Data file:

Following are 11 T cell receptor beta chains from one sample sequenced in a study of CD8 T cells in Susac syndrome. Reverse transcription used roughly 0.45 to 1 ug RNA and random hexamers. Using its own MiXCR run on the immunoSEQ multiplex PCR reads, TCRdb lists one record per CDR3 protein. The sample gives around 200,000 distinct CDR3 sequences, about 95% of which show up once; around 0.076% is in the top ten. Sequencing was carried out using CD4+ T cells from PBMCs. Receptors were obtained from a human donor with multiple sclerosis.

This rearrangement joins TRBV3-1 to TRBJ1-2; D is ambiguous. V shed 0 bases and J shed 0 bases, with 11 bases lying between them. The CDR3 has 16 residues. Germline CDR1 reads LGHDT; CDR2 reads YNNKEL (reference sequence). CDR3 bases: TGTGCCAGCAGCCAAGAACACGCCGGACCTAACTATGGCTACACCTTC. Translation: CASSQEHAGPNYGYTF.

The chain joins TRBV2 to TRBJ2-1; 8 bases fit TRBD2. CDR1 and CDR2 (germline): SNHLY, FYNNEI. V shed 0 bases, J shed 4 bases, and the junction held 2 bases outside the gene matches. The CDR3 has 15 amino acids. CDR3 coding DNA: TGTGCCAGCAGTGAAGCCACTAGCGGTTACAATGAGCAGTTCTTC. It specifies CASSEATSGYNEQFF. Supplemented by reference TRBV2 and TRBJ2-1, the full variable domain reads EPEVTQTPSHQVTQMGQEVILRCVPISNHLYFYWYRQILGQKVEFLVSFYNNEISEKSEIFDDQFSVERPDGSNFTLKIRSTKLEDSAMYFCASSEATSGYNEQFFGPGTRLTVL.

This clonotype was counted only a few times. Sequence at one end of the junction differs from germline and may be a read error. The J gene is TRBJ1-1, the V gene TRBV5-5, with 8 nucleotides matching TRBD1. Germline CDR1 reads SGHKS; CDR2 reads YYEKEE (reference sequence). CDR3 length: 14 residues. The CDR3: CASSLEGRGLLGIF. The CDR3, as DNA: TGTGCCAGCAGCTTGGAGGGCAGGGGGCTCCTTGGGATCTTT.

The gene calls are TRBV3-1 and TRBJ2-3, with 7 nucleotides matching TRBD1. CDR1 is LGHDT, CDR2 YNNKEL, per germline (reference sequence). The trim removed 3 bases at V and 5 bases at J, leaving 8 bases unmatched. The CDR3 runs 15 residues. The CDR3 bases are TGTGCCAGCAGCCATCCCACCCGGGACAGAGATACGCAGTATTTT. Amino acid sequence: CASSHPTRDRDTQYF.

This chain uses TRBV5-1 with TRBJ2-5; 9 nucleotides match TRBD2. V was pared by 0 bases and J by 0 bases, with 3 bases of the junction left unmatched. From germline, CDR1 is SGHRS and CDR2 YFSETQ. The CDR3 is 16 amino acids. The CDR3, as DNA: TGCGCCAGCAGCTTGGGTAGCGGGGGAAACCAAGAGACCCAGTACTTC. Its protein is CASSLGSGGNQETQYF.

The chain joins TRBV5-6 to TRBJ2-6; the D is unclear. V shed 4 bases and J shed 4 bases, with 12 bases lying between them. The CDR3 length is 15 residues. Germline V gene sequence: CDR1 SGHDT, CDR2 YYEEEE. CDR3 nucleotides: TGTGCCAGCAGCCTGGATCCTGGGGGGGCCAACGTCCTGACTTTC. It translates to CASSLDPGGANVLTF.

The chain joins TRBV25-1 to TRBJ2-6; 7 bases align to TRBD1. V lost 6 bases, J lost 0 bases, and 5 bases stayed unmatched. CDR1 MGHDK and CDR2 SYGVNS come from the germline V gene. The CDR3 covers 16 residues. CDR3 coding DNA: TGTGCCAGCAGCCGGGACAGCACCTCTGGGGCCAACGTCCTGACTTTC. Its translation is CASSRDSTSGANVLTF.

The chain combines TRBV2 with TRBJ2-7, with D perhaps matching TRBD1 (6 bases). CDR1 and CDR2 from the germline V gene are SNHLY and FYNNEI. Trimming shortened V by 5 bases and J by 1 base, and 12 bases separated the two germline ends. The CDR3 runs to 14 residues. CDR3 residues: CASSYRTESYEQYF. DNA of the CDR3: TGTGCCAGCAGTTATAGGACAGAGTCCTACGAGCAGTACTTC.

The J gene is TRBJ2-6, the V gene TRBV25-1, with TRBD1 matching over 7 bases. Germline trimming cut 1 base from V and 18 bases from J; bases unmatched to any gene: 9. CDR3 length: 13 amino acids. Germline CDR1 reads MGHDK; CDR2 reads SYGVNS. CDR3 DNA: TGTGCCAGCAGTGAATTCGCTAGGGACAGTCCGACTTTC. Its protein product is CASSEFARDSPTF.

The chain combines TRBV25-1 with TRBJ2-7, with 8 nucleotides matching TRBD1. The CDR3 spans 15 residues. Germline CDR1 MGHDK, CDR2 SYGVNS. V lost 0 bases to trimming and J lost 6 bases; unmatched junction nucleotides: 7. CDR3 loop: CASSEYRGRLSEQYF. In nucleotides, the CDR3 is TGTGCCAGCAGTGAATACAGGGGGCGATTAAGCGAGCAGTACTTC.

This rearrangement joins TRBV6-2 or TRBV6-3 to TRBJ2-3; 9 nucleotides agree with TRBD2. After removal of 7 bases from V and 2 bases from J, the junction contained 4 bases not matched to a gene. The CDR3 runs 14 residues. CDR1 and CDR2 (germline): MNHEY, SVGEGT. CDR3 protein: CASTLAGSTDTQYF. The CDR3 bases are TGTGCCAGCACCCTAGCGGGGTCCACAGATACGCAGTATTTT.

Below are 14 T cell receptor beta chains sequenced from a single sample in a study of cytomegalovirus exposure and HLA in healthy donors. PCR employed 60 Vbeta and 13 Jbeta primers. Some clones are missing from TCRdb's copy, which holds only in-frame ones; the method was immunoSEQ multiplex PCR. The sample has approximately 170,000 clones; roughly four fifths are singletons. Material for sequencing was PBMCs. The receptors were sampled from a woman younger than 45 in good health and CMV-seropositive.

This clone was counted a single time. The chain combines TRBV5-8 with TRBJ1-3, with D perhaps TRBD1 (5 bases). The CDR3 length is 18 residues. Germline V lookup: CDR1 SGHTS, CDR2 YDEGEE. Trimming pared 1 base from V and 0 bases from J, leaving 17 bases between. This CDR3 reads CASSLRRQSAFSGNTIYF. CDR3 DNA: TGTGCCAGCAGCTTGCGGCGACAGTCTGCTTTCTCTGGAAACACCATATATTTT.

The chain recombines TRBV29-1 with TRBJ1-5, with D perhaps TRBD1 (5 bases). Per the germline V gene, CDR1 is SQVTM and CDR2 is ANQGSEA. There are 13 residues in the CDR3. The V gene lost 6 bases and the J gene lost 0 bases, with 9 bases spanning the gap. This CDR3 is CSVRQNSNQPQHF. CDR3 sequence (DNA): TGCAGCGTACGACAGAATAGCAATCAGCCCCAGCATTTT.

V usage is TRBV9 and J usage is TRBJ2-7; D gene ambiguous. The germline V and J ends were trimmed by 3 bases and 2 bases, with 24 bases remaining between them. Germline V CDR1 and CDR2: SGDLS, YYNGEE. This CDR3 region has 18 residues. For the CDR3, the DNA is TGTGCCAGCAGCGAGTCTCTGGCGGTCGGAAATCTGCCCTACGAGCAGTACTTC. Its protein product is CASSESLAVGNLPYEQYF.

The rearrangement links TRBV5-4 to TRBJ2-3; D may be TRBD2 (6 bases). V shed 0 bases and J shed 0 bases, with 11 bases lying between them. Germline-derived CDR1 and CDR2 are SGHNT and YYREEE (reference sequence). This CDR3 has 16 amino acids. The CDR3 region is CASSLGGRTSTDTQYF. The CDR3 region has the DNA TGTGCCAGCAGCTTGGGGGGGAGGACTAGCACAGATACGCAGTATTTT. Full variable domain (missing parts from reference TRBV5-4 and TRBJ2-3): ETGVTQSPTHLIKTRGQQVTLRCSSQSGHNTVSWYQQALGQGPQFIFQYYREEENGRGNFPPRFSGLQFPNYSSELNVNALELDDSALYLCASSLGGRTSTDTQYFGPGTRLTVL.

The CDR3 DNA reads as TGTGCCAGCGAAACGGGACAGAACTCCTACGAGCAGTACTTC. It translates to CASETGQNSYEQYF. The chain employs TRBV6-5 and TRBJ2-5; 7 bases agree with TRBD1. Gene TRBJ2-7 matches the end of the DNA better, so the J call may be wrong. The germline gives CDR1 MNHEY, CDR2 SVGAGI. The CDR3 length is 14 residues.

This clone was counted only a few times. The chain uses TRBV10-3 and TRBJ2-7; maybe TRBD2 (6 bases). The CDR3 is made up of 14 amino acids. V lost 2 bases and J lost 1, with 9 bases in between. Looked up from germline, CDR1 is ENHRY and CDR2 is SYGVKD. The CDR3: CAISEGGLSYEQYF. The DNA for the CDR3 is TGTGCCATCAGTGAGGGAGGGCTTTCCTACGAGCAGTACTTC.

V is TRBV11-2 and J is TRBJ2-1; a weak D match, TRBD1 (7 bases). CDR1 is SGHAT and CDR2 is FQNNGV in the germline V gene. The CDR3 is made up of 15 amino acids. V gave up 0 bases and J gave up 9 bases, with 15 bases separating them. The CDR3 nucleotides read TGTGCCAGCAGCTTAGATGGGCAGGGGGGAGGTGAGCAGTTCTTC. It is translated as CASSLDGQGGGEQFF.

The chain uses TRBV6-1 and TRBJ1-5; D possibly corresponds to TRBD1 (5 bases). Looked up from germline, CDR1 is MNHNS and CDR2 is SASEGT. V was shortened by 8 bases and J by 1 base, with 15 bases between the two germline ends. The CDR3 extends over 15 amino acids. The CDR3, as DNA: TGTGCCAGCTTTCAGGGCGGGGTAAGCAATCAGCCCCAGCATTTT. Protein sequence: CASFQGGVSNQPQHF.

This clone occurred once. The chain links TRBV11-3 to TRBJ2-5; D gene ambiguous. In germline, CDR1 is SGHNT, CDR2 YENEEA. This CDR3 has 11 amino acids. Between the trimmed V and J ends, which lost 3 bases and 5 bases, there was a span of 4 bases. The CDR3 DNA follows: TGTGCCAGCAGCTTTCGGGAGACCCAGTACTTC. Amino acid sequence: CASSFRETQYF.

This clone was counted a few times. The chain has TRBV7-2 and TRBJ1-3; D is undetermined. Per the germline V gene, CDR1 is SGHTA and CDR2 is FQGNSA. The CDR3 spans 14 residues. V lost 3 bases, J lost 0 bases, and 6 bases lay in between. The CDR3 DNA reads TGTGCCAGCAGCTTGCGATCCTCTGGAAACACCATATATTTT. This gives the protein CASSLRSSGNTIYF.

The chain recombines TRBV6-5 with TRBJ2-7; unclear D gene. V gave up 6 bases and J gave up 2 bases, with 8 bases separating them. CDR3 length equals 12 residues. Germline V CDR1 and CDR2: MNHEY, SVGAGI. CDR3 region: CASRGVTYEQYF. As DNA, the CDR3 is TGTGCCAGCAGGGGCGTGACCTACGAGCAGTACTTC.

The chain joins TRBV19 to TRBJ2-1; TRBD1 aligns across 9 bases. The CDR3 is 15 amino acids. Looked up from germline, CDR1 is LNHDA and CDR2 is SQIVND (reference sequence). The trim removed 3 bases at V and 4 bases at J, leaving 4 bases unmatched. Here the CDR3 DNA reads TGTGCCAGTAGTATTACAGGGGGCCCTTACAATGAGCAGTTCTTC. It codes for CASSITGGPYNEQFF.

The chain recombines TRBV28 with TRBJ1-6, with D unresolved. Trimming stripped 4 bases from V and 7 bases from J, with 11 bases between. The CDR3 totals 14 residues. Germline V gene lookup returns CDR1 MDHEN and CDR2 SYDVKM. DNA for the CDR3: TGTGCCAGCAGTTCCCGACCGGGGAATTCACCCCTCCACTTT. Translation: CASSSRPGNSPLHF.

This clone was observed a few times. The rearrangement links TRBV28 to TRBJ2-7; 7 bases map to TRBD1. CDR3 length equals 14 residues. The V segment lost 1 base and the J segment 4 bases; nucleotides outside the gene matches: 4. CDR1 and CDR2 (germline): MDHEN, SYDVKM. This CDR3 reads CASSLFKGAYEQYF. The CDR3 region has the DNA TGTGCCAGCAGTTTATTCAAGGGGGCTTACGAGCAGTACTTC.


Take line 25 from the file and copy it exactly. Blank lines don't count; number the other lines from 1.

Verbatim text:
The chain joins TRBV19 to TRBJ2-1; TRBD1 aligns across 9 bases. The CDR3 is 15 amino acids. Looked up from germline, CDR1 is LNHDA and CDR2 is SQIVND (reference sequence). The trim removed 3 bases at V and 4 bases at J, leaving 4 bases unmatched. Here the CDR3 DNA reads TGTGCCAGTAGTATTACAGGGGGCCCTTACAATGAGCAGTTCTTC. It codes for CASSITGGPYNEQFF.